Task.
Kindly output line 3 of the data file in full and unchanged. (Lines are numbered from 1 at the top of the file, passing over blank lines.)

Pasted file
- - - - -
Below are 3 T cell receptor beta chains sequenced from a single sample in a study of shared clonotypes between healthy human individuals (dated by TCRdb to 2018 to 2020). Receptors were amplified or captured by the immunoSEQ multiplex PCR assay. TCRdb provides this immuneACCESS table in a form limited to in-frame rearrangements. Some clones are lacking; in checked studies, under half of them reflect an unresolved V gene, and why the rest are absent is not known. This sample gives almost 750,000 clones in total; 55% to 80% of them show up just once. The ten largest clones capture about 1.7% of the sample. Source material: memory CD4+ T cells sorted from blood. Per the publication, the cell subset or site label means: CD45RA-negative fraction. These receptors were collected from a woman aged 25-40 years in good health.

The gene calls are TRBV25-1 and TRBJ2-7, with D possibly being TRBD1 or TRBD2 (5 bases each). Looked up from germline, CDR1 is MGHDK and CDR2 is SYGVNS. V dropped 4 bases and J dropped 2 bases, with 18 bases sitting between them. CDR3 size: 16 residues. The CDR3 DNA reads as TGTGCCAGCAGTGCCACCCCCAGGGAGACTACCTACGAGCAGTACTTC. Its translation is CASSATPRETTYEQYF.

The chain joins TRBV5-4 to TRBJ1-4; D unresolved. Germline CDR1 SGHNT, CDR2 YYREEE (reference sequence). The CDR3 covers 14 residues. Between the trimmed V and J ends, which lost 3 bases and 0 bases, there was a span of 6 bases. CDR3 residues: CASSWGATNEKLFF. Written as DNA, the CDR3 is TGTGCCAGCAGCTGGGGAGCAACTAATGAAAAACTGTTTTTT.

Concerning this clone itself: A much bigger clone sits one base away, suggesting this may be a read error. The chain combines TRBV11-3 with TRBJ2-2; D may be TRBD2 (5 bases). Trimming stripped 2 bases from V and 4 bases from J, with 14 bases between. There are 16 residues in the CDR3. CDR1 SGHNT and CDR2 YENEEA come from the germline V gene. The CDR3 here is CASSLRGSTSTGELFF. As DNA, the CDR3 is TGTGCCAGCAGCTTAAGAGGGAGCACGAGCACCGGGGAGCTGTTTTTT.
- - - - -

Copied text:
The chain joins TRBV5-4 to TRBJ1-4; D unresolved. Germline CDR1 SGHNT, CDR2 YYREEE (reference sequence). The CDR3 covers 14 residues. Between the trimmed V and J ends, which lost 3 bases and 0 bases, there was a span of 6 bases. CDR3 residues: CASSWGATNEKLFF. Written as DNA, the CDR3 is TGTGCCAGCAGCTGGGGAGCAACTAATGAAAAACTGTTTTTT.